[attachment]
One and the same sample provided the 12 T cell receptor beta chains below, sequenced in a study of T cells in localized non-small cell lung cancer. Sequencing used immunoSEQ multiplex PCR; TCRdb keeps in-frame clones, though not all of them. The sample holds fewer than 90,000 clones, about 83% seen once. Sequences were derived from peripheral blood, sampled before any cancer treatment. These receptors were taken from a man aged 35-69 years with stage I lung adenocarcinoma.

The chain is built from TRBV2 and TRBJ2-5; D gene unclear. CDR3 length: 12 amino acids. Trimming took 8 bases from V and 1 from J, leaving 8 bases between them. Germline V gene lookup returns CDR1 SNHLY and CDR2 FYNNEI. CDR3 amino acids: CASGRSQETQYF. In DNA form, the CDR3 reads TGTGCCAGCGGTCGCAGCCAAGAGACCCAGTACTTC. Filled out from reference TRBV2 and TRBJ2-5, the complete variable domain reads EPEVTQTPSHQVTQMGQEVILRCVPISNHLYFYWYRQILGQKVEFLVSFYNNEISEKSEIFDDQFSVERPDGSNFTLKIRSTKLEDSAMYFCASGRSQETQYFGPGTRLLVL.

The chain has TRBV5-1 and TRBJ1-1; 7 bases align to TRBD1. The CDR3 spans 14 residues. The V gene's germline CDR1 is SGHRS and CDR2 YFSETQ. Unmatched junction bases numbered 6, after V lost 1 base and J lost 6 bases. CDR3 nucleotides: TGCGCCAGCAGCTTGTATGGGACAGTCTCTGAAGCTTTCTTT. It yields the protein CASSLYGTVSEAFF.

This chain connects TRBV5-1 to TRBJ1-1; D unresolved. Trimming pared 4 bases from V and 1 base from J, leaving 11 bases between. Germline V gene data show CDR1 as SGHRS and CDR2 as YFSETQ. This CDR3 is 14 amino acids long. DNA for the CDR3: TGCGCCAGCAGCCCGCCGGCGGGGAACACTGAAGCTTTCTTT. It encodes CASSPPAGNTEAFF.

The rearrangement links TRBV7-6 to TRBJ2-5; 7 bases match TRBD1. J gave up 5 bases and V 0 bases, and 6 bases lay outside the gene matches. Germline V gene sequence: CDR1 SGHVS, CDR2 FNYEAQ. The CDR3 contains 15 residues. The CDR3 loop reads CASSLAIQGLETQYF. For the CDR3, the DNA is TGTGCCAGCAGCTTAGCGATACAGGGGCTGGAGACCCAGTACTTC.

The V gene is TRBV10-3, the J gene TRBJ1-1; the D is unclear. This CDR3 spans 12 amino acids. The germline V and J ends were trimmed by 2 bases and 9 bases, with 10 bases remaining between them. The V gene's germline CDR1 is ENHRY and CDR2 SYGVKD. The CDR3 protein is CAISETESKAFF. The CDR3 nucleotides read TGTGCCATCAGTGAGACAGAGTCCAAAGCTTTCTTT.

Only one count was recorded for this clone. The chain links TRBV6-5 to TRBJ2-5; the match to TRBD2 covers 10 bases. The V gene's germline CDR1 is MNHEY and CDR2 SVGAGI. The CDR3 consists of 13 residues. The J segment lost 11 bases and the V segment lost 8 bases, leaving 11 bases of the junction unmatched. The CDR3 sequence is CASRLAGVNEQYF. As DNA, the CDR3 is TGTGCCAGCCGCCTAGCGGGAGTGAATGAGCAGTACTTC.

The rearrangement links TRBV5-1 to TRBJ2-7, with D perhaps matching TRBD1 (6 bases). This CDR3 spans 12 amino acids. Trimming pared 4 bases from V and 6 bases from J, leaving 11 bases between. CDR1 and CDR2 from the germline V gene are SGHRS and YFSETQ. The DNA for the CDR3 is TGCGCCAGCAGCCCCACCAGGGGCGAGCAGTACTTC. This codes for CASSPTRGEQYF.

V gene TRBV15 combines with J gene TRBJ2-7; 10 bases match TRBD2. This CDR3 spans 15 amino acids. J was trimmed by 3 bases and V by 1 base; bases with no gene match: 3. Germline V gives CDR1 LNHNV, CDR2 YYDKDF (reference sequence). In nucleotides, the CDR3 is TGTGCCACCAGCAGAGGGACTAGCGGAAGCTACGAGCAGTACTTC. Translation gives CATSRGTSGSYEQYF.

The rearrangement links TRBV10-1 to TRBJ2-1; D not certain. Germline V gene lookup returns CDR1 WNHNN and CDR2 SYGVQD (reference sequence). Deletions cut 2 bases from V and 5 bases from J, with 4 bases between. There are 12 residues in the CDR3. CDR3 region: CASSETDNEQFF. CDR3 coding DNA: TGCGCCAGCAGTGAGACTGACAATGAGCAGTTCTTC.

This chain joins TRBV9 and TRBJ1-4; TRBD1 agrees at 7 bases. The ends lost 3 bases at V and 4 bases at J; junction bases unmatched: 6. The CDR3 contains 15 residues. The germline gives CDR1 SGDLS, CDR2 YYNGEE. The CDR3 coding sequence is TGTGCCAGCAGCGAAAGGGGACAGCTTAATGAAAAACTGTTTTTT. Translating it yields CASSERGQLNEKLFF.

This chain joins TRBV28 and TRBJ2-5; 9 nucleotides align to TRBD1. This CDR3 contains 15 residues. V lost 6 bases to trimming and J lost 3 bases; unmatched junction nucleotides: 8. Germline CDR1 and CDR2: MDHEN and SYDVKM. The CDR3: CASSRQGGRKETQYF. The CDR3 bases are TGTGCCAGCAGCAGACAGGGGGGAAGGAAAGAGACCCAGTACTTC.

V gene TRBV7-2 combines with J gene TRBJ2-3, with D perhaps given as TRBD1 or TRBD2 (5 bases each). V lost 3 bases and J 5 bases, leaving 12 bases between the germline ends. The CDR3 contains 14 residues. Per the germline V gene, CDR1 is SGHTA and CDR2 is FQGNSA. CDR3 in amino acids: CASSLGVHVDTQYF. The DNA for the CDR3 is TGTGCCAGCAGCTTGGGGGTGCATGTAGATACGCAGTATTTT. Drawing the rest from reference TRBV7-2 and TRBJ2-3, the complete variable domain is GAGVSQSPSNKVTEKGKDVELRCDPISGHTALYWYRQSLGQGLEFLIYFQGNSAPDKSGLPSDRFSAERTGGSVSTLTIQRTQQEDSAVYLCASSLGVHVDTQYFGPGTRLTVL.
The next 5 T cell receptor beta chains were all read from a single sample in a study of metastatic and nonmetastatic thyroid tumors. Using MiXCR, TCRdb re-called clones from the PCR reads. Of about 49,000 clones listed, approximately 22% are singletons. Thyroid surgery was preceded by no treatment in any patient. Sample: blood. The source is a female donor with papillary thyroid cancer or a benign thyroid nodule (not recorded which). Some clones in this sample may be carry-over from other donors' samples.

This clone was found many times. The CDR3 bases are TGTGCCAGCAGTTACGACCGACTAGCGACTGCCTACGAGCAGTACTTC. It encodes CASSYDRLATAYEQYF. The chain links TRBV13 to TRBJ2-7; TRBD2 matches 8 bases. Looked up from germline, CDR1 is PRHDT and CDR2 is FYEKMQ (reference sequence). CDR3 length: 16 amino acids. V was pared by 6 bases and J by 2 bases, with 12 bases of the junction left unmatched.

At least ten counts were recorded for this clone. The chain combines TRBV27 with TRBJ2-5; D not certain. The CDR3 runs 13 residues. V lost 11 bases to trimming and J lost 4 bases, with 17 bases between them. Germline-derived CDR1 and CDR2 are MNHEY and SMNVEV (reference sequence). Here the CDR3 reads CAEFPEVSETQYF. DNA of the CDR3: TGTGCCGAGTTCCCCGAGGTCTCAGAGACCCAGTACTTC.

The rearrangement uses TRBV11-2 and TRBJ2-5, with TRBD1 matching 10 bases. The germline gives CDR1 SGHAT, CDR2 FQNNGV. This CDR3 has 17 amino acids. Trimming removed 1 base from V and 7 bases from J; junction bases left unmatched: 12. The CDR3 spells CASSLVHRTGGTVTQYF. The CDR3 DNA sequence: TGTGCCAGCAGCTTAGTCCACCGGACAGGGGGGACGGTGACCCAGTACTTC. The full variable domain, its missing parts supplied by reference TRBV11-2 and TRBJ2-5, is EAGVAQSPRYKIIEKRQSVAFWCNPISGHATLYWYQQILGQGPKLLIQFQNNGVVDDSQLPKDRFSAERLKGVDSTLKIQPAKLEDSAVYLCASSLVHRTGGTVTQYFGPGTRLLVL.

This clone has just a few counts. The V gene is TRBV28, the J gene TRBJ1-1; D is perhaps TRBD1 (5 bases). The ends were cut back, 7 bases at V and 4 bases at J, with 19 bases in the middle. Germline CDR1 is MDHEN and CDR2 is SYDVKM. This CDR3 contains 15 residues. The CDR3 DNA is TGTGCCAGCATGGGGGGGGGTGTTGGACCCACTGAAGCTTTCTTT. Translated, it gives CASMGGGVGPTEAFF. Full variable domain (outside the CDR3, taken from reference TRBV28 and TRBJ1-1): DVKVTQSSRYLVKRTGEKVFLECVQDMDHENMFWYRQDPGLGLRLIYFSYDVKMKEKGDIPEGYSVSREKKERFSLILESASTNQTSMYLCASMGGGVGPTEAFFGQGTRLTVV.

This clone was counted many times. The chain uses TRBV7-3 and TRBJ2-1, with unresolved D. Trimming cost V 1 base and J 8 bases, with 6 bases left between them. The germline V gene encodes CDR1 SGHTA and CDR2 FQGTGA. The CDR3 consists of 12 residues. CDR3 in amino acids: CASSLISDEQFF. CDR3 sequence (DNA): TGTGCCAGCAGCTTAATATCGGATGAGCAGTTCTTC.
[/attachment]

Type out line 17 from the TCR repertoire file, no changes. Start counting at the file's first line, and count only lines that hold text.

The rearrangement uses TRBV11-2 and TRBJ2-5, with TRBD1 matching 10 bases. The germline gives CDR1 SGHAT, CDR2 FQNNGV. This CDR3 has 17 amino acids. Trimming removed 1 base from V and 7 bases from J; junction bases left unmatched: 12. The CDR3 spells CASSLVHRTGGTVTQYF. The CDR3 DNA sequence: TGTGCCAGCAGCTTAGTCCACCGGACAGGGGGGACGGTGACCCAGTACTTC. The full variable domain, its missing parts supplied by reference TRBV11-2 and TRBJ2-5, is EAGVAQSPRYKIIEKRQSVAFWCNPISGHATLYWYQQILGQGPKLLIQFQNNGVVDDSQLPKDRFSAERLKGVDSTLKIQPAKLEDSAVYLCASSLVHRTGGTVTQYFGPGTRLLVL.